unknown column in field list error happens when you put a column name in your SQL script that can’t be found by MySQL.
For example, suppose you have a table named
students with the following data:
+----+---------+---------+-------+--------+ | id | name | subject | score | gender | +----+---------+---------+-------+--------+ | 1 | Sarah | Math | 9 | male | | 2 | Natalia | Math | 8 | female | | 3 | Christ | English | 5 | male | +----+---------+---------+-------+--------+
When you try to insert into a column that doesn’t exist in the table, MySQL will throw the said error:
INSERT INTO students(student_name) VALUES (Michael); -- ERROR 1054 (42S22): Unknown column 'student_name' in 'field list'
The error above is because there’s no
student_name column in the
Next, the error can also be triggered because you didn’t use quotes for the string values as follows:
INSERT INTO students(name) VALUES (Michael); -- ERROR 1054 (42S22): Unknown column 'Michael' in 'field list'
Michael must be wrapped in quotations (
"") or MySQL will think you are trying to insert values from another column to the target column.
The error can also be triggered by other things that make MySQL think that your column doesn’t exist.
One example is that you may trigger the error when calling a variable without the
@ symbol as shown below:
SET @myVar="Hello"; SELECT myVar; -- ERROR 1054 (42S22): Unknown column 'myVar' in 'field list'
Another thing that could trigger the error is that you’re using backticks to wrap literal values, as in the following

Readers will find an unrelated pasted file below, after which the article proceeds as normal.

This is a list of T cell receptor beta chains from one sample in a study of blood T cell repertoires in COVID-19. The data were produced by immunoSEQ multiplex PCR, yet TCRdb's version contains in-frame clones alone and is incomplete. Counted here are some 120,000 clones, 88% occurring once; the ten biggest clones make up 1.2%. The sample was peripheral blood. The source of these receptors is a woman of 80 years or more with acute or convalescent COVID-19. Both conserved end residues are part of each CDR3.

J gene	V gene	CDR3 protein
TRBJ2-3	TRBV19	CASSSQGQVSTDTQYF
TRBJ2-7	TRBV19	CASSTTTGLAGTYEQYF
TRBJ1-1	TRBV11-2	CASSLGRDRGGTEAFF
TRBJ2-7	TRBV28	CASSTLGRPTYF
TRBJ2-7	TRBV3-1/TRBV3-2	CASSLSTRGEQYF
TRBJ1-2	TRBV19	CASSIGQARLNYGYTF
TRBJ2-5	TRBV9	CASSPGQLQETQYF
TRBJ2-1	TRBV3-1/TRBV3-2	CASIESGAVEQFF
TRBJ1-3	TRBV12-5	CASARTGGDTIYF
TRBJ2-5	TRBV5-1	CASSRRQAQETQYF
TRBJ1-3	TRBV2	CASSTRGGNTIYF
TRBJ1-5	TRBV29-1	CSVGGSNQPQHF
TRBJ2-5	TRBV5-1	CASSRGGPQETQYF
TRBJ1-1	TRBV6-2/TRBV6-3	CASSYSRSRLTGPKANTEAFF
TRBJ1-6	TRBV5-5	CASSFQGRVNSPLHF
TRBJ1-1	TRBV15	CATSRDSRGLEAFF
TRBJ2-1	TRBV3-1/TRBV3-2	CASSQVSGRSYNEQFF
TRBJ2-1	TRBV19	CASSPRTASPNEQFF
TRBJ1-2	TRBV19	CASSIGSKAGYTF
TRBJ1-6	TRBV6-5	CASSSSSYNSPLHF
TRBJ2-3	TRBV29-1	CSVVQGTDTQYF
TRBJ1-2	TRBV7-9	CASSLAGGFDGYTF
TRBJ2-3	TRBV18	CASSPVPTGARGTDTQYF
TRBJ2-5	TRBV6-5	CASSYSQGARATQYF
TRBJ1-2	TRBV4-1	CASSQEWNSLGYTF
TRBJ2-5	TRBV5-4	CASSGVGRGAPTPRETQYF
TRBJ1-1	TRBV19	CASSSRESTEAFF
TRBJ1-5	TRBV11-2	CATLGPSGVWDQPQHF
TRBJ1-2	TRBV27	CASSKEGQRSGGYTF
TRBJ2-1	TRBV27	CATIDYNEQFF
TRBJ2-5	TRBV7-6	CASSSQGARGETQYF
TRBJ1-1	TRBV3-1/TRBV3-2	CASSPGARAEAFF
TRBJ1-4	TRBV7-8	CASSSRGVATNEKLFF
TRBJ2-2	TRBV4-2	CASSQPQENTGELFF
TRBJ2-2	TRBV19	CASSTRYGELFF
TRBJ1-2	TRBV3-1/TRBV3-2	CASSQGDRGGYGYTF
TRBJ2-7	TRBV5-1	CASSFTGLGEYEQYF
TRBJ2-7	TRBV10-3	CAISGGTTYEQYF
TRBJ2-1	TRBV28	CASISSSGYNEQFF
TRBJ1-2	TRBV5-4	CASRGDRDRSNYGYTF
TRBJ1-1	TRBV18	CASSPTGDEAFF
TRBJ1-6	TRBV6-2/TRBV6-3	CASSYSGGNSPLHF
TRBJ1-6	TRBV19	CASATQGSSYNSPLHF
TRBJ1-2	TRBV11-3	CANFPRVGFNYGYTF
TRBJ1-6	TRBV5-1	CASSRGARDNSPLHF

UPDATE students SET subject = `English` WHERE id = 1; -- ERROR 1054 (42S22): Unknown column 'English' in 'field list'
English value for the
subject field above should be wrapped by quotations (single or double) instead of backticks.
The error can also be triggered when you have a
SELECT query that has different tables between the
SELECT clause and the
FROM clause as shown below:
SELECT students.name FROM cities; -- ERROR 1054 (42S22): Unknown column 'students.name' in 'field list'
This is because you are trying to query a column owned by
students table from the
cities table, which doesn’t match.
Finally, the error can also be caused by invisible characters lurking in your script that can’t be seen when you copy and paste it from other sources.
The only way to remove invisible characters is by rewriting the statements manually.
The tutorial above has listed the most common cause for MySQL unknown column in field list error.
There are many variations of SQL statements that can cause this error, so this error doesn’t really help you find the cause without understanding how MySQL syntax works.
I hope this tutorial has given you some guidelines on fixing the error. Good luck! 👍